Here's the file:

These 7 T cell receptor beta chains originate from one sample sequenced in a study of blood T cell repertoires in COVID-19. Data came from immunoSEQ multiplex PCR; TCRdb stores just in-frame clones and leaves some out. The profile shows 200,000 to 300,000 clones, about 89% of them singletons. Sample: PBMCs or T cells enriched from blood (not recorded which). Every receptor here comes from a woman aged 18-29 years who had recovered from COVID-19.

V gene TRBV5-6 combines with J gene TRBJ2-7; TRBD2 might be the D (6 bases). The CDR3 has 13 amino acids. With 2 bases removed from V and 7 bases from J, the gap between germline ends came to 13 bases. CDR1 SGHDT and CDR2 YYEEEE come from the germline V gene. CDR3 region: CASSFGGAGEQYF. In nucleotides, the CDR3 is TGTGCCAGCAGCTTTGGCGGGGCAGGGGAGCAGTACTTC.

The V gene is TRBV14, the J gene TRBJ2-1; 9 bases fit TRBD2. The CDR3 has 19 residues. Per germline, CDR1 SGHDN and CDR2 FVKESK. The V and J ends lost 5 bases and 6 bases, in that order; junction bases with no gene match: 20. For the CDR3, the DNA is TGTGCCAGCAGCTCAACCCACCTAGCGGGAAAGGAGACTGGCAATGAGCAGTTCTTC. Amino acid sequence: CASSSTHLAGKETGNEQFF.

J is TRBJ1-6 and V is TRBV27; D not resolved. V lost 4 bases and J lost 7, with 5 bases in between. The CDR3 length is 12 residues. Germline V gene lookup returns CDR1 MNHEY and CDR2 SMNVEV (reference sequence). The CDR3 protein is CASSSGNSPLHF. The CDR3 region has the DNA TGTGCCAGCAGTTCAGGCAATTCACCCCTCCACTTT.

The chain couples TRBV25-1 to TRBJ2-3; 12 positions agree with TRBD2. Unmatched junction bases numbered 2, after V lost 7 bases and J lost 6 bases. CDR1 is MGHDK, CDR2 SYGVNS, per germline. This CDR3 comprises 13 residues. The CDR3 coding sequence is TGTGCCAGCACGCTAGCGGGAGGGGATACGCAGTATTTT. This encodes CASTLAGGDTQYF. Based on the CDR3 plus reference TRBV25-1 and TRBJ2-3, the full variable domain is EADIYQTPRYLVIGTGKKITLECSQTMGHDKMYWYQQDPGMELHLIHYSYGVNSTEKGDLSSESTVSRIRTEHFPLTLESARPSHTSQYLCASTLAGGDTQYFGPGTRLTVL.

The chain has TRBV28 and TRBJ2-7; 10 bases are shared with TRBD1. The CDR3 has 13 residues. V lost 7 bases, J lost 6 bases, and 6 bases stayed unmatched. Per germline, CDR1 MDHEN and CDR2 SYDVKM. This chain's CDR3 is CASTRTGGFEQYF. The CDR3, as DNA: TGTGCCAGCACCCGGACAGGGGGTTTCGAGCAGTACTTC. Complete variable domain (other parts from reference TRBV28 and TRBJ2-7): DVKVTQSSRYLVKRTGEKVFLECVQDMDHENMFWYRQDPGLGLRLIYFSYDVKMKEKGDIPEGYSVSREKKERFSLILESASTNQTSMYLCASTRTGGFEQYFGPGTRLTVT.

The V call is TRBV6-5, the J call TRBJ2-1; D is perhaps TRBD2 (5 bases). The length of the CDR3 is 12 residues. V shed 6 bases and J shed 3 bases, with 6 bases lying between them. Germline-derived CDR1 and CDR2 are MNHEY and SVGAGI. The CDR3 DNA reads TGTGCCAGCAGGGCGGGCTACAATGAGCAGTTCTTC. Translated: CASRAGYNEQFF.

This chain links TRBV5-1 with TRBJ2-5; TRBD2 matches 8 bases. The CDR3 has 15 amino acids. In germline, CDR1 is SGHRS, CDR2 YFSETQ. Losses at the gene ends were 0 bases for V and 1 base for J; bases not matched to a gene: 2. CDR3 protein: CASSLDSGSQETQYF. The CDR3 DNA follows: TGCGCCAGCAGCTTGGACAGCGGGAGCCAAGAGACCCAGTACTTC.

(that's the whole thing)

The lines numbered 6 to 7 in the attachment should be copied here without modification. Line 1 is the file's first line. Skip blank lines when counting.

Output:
The chain has TRBV28 and TRBJ2-7; 10 bases are shared with TRBD1. The CDR3 has 13 residues. V lost 7 bases, J lost 6 bases, and 6 bases stayed unmatched. Per germline, CDR1 MDHEN and CDR2 SYDVKM. This chain's CDR3 is CASTRTGGFEQYF. The CDR3, as DNA: TGTGCCAGCACCCGGACAGGGGGTTTCGAGCAGTACTTC. Complete variable domain (other parts from reference TRBV28 and TRBJ2-7): DVKVTQSSRYLVKRTGEKVFLECVQDMDHENMFWYRQDPGLGLRLIYFSYDVKMKEKGDIPEGYSVSREKKERFSLILESASTNQTSMYLCASTRTGGFEQYFGPGTRLTVT.

The V call is TRBV6-5, the J call TRBJ2-1; D is perhaps TRBD2 (5 bases). The length of the CDR3 is 12 residues. V shed 6 bases and J shed 3 bases, with 6 bases lying between them. Germline-derived CDR1 and CDR2 are MNHEY and SVGAGI. The CDR3 DNA reads TGTGCCAGCAGGGCGGGCTACAATGAGCAGTTCTTC. Translated: CASRAGYNEQFF.